I remember making a 36 strong halberd block, which was insanely large to our standards back then, and I beat a boar boy big 'un charge to the front because of the BSB with Griffon standard in there, but these gimmicks only worked once obviously. A more common example was this kind of block being flanked by fast cav and routed, infantry was too vulnerable in my mind, therefore being relegated to the role of anvil without bite (Chaos Warriors f.e. excluded). My 'elite' Greatswords very rarely got a swing in.

I do definitely agree with others in this thread too, that the vibe in 6th was great and the world was more down to earth and believable, yet still very much Warhammer. The models reflected this I think, if you look at Empire 6th ed. state troops, greatswords, flagellants for example, they are more wiry and realistically proportioned, without greatly oversized weapons. Very cool.

Fond times indeed! Our group (all 4th/5th veterans) still has most fun with the 8th ed. rules though, we just had a 5000pt battle last weekend and it was a blast. All WHFB is good WHFB though so by all means keep it coming!!  :biggriin:

Offline GamesPoet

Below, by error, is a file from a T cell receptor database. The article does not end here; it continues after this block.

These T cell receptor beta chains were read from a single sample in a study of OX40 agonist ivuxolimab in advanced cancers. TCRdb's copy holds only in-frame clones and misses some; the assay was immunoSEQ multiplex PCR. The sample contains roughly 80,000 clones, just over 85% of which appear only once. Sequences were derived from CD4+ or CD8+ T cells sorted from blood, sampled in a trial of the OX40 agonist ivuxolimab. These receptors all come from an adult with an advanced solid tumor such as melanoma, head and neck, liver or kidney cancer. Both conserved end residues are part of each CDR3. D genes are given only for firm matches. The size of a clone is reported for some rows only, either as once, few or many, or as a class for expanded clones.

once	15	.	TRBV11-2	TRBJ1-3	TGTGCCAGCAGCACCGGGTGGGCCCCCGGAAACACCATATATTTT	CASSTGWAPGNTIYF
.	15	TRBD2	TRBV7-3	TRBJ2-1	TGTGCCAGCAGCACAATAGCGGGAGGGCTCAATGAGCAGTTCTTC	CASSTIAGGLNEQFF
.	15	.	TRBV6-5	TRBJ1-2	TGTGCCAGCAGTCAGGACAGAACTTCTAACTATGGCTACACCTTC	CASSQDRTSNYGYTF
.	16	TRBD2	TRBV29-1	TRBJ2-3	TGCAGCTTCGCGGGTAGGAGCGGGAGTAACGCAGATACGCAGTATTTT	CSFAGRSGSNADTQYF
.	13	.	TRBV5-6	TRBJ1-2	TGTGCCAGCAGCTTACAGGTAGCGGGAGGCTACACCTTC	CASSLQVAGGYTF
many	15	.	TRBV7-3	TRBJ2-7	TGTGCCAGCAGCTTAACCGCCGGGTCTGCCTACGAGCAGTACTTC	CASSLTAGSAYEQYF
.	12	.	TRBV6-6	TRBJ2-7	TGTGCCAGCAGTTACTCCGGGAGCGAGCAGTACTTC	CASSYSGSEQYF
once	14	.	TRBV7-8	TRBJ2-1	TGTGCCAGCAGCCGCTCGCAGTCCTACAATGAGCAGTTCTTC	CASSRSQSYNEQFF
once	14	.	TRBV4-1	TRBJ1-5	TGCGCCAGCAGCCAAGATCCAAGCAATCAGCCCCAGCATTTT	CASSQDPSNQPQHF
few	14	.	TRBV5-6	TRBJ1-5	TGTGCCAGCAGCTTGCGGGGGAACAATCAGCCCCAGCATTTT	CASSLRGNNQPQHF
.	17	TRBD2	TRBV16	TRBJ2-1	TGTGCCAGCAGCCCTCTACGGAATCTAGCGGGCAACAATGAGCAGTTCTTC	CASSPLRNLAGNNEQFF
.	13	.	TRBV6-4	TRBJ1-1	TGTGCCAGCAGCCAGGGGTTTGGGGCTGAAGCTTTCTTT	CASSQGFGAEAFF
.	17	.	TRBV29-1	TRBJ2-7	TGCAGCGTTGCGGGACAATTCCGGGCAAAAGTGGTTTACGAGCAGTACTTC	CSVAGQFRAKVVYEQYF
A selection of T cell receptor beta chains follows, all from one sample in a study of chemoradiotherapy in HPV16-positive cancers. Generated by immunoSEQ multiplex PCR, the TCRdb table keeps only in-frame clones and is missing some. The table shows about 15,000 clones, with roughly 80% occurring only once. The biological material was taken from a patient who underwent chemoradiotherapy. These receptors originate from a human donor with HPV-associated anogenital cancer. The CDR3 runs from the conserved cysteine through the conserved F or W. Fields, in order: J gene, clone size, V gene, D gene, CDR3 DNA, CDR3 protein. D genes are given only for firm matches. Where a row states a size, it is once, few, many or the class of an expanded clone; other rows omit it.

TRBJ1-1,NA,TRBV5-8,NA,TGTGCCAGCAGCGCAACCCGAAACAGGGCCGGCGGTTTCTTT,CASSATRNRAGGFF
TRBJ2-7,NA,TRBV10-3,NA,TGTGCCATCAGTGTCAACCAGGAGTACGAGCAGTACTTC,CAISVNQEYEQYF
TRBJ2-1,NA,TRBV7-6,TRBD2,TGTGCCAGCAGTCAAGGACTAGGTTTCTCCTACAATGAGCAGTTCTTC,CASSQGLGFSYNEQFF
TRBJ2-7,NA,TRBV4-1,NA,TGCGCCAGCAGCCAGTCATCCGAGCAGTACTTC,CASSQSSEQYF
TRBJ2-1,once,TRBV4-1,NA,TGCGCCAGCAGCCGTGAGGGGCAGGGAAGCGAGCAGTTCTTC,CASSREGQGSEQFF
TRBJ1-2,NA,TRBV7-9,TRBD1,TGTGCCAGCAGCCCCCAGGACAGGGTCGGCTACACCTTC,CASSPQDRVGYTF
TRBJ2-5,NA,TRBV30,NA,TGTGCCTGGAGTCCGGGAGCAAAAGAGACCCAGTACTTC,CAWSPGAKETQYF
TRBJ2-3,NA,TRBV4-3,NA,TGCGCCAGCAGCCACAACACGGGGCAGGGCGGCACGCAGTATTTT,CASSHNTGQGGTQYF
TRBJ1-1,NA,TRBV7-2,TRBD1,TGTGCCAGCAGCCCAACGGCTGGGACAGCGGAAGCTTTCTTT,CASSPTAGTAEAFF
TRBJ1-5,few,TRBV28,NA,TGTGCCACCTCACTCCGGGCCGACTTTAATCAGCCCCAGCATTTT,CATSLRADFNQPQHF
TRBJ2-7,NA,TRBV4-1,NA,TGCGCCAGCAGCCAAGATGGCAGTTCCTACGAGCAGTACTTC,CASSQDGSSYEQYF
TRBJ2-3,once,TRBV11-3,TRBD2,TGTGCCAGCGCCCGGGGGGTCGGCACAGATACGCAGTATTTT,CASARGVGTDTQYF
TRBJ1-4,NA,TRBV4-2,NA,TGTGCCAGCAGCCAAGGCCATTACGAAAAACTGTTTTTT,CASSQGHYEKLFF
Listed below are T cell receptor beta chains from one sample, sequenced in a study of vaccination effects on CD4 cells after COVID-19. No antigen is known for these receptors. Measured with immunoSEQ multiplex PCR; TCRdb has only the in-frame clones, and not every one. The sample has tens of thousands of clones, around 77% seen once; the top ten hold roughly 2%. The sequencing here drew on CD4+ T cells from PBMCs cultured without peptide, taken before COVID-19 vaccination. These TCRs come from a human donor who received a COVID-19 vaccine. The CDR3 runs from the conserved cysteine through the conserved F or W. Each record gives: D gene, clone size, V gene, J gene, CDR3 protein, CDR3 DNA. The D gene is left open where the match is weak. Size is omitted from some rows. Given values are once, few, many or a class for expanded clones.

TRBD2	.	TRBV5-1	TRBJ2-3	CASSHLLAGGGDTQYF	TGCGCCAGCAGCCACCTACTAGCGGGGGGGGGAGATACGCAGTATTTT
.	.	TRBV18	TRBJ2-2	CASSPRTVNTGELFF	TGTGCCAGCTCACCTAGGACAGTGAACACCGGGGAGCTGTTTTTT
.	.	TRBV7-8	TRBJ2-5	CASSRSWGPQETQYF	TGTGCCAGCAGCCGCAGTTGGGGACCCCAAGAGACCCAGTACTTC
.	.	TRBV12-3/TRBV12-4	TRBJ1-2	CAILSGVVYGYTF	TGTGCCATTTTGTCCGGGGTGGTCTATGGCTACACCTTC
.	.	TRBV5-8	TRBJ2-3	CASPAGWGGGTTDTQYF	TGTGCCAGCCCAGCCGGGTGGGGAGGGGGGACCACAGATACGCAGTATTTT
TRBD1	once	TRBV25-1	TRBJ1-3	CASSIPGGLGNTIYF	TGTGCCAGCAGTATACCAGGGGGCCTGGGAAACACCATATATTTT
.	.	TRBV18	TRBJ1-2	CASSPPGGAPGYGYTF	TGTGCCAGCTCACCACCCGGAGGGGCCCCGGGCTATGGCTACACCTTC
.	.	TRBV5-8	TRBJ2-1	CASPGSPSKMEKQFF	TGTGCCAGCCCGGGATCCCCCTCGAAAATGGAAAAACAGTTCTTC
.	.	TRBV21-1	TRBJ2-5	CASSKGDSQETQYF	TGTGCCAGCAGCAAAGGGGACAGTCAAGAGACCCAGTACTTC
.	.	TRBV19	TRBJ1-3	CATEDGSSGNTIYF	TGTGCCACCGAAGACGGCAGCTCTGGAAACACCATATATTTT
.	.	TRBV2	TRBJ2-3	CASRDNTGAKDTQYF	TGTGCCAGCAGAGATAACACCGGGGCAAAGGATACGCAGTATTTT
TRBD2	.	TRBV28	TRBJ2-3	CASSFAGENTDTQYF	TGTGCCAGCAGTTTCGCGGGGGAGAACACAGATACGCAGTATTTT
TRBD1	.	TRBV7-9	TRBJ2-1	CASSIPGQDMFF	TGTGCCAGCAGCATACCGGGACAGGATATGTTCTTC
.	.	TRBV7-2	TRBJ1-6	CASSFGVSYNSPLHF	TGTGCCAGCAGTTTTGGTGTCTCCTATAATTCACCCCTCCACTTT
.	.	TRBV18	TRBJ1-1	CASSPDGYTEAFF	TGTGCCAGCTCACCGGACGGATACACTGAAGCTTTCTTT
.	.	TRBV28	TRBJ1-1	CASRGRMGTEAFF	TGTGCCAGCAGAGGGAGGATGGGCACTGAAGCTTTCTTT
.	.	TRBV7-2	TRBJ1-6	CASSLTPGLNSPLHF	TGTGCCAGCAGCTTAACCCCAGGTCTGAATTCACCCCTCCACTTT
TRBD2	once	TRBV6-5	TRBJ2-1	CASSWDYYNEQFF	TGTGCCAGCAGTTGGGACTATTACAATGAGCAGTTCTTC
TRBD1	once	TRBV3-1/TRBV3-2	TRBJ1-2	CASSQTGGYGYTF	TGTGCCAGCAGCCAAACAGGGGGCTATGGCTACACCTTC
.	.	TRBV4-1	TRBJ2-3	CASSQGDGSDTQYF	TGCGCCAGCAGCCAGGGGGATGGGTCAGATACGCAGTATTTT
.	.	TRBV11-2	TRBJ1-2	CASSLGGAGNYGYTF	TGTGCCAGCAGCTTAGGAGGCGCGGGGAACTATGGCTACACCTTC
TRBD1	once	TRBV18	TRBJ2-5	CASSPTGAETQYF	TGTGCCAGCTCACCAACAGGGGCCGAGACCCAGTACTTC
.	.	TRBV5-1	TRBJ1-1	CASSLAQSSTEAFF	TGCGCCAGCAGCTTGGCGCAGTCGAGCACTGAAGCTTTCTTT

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Re: 6th ed - starting replaying the best edition
« Reply #104 on: January 09, 2019, 11:16:26 AM »
Looks like what, an 8 ft table? Seems like some good action going in the game. :::cheers:::
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Offline FR1DAY

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Re: 6th ed - starting replaying the best edition
« Reply #105 on: January 09, 2019, 04:47:35 PM »
Thanks guys, it was fun.
GP - yes an 8FT table, it was pretty full but still had some space. They were two very high model count armies though. Would need to be 10FT for more points.
Konrad - I very much take your points on board, though I don't completely agree with all of them. Now that we have moved massively past competitive game 6th (though there are starting to be some 32 player tournaments around here going on this year) I fell some of the worst excesses of the game have passed. I do very much view the game with Rose tints, I loved 6th Ed. I played a lot of games, I was working at GW whilst at Uni for a big chunk of its life so was playing 3-4 games a week, all to a good standard, not just the kids. Also Rufus, myself and even Midaski were going to big tournaments both home and aboard. They were halcyon days!